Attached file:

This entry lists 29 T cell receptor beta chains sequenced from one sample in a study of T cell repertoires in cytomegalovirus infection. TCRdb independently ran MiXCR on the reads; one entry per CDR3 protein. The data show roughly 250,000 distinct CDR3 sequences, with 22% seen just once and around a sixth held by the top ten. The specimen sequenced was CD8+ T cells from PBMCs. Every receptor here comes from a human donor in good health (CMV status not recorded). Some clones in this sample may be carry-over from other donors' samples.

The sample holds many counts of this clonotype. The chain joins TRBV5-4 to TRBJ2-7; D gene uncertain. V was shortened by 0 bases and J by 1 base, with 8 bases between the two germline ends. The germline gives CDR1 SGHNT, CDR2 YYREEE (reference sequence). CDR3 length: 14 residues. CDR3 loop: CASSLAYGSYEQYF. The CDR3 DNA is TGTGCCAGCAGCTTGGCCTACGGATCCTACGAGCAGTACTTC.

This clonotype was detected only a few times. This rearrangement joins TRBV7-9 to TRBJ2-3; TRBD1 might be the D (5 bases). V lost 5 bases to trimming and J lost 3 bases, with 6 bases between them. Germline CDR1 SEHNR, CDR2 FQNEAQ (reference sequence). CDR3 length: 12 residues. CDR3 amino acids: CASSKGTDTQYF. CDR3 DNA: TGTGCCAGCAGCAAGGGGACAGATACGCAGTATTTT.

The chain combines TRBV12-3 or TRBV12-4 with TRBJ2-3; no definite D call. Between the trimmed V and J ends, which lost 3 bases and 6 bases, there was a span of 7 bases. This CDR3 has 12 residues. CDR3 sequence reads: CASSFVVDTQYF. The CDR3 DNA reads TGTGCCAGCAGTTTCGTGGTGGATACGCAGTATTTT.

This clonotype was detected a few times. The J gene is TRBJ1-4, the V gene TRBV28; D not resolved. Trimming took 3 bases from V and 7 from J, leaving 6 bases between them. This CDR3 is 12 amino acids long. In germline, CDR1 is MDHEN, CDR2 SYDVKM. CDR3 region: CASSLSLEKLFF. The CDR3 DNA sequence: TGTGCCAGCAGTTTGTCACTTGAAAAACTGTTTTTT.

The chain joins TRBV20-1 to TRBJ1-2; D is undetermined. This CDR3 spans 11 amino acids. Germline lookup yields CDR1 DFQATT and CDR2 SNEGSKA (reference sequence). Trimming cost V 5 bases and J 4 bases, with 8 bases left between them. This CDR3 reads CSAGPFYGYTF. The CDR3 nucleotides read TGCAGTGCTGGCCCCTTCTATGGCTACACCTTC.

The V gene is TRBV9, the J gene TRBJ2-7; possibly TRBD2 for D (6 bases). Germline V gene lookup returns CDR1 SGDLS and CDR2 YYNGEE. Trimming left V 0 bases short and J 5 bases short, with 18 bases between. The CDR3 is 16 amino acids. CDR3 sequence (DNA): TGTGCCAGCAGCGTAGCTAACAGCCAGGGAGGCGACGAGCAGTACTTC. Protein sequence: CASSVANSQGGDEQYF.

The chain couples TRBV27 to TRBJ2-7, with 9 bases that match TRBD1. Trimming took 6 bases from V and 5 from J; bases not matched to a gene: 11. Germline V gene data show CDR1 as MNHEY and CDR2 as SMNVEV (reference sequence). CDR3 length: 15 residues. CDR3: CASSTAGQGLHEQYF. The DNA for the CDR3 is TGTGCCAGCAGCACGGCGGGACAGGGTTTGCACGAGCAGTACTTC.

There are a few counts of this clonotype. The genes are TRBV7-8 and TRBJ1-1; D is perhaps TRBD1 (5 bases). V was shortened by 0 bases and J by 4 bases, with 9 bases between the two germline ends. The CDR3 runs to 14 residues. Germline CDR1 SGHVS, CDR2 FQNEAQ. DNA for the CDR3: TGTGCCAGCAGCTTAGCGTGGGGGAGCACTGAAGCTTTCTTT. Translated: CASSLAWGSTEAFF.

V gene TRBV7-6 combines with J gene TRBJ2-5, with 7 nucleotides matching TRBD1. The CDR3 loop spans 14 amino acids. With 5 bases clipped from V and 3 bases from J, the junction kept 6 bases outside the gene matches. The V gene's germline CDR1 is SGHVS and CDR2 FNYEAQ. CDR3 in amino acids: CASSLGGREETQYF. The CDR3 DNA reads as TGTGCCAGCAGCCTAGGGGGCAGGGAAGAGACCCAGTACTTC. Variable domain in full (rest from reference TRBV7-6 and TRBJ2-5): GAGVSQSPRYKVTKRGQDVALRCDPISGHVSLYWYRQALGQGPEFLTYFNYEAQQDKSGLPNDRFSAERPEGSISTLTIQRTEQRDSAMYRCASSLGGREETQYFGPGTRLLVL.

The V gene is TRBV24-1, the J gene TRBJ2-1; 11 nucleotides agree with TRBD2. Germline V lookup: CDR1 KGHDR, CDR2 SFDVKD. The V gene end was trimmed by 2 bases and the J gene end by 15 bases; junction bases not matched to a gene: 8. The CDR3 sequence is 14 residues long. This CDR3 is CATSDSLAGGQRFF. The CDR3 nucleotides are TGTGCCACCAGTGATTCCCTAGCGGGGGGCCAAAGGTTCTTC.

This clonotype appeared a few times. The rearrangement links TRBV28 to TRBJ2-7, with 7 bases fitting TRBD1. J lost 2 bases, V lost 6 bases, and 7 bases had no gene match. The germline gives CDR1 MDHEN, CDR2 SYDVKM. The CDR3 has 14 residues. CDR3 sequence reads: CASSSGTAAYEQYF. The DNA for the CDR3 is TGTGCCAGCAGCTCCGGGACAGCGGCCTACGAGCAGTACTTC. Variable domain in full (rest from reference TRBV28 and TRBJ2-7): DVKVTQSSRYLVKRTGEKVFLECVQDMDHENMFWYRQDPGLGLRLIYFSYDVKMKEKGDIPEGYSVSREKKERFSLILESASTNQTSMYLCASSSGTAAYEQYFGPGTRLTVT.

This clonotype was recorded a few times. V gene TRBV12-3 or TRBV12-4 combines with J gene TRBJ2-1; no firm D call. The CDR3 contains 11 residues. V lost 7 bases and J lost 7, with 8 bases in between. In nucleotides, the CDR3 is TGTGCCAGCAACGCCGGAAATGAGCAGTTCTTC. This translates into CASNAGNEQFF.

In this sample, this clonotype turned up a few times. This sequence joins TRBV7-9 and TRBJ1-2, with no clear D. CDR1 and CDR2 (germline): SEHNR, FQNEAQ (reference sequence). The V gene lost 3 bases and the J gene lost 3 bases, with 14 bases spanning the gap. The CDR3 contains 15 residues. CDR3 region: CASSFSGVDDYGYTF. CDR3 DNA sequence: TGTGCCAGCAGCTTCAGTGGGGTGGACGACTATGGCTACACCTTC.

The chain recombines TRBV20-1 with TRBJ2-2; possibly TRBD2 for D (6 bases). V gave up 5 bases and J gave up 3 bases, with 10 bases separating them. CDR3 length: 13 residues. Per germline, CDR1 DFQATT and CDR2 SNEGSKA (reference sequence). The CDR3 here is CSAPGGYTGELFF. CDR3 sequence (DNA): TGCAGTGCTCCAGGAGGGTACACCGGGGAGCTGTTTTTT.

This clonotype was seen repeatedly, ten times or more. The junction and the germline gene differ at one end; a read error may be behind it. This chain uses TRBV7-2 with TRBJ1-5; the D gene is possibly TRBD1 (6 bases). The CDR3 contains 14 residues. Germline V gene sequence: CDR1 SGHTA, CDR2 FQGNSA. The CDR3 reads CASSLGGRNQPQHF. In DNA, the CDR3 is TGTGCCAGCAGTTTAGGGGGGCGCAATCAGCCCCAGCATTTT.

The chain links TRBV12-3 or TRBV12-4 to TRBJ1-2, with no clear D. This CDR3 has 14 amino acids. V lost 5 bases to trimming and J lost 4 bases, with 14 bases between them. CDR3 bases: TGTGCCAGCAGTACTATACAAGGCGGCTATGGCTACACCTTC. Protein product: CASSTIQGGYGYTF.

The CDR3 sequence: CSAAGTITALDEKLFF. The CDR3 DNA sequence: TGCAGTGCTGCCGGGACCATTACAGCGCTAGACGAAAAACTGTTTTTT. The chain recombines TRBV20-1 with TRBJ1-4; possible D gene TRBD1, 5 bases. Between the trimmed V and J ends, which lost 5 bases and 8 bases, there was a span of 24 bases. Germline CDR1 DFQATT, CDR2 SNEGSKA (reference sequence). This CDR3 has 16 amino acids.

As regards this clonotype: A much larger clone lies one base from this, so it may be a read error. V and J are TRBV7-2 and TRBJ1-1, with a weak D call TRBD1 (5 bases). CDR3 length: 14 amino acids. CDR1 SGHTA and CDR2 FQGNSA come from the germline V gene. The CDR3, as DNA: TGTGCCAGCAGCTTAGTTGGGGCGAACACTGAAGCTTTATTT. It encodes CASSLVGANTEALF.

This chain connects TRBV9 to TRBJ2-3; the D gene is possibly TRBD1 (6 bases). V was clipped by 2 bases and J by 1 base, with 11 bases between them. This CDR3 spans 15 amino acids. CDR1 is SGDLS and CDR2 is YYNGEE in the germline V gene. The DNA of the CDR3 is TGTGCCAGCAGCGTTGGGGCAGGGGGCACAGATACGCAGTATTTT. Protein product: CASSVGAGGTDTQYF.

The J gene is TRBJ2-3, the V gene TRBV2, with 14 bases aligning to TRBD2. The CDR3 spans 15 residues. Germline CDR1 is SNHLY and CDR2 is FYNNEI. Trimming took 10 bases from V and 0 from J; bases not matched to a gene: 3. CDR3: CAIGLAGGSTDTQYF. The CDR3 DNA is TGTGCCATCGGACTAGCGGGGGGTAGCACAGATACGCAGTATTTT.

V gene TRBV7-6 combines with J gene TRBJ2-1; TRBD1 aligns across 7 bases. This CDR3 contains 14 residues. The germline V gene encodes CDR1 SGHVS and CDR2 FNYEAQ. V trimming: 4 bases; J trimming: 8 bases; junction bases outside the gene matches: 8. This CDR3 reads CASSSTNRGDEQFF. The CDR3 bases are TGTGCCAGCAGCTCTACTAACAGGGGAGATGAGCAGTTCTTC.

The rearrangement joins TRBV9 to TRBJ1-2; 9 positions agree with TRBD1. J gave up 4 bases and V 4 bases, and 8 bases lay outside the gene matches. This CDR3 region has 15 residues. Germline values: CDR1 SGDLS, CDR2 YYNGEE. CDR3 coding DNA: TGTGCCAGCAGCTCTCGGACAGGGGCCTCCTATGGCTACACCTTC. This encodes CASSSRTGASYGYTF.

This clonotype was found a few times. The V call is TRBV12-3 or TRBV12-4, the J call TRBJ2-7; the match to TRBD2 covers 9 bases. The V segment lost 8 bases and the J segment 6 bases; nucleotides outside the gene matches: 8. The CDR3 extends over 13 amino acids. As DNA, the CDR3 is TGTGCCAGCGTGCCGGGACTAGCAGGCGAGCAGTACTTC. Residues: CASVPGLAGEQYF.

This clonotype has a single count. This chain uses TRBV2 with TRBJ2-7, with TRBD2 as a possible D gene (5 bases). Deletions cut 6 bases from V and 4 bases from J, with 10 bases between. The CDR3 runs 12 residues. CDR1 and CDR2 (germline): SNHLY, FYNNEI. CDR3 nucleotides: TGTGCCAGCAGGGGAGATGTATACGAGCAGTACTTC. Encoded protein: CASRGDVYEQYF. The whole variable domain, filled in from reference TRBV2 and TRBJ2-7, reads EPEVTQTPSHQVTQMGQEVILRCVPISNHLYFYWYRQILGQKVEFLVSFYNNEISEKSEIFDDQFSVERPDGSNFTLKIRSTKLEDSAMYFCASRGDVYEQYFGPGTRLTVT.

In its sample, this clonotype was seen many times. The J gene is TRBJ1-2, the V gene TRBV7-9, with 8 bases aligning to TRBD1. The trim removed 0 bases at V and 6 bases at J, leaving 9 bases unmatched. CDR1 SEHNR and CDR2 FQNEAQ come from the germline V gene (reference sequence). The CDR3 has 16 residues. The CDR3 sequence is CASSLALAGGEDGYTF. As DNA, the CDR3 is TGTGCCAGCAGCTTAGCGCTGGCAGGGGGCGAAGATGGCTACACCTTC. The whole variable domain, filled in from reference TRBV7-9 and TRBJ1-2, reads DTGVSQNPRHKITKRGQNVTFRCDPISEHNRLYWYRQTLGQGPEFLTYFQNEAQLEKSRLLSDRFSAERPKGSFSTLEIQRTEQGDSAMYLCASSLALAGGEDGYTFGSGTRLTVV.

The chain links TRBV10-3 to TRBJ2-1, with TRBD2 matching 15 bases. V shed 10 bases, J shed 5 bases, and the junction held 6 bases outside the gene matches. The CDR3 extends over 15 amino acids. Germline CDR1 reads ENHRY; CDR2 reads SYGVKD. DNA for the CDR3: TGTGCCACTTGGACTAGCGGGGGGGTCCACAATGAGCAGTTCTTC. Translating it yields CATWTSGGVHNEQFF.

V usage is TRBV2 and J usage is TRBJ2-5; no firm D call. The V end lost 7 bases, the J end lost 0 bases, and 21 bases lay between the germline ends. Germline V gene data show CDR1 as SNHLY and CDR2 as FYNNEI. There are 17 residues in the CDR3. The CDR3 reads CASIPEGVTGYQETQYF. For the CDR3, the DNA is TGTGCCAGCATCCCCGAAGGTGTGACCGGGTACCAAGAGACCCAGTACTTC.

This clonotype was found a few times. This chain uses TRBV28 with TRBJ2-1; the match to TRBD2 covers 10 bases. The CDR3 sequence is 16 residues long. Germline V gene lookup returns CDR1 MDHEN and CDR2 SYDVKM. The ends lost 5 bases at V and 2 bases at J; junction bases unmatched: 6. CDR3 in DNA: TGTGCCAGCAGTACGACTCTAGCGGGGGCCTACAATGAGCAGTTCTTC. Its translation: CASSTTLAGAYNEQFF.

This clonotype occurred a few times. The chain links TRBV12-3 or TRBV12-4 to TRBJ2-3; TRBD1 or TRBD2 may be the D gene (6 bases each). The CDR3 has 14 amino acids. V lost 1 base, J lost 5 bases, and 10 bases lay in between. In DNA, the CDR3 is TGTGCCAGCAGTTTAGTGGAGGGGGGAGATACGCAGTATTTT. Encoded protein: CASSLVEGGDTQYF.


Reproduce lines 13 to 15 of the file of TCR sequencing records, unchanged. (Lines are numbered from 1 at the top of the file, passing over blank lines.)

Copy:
This clonotype was recorded a few times. V gene TRBV12-3 or TRBV12-4 combines with J gene TRBJ2-1; no firm D call. The CDR3 contains 11 residues. V lost 7 bases and J lost 7, with 8 bases in between. In nucleotides, the CDR3 is TGTGCCAGCAACGCCGGAAATGAGCAGTTCTTC. This translates into CASNAGNEQFF.

In this sample, this clonotype turned up a few times. This sequence joins TRBV7-9 and TRBJ1-2, with no clear D. CDR1 and CDR2 (germline): SEHNR, FQNEAQ (reference sequence). The V gene lost 3 bases and the J gene lost 3 bases, with 14 bases spanning the gap. The CDR3 contains 15 residues. CDR3 region: CASSFSGVDDYGYTF. CDR3 DNA sequence: TGTGCCAGCAGCTTCAGTGGGGTGGACGACTATGGCTACACCTTC.

The chain recombines TRBV20-1 with TRBJ2-2; possibly TRBD2 for D (6 bases). V gave up 5 bases and J gave up 3 bases, with 10 bases separating them. CDR3 length: 13 residues. Per germline, CDR1 DFQATT and CDR2 SNEGSKA (reference sequence). The CDR3 here is CSAPGGYTGELFF. CDR3 sequence (DNA): TGCAGTGCTCCAGGAGGGTACACCGGGGAGCTGTTTTTT.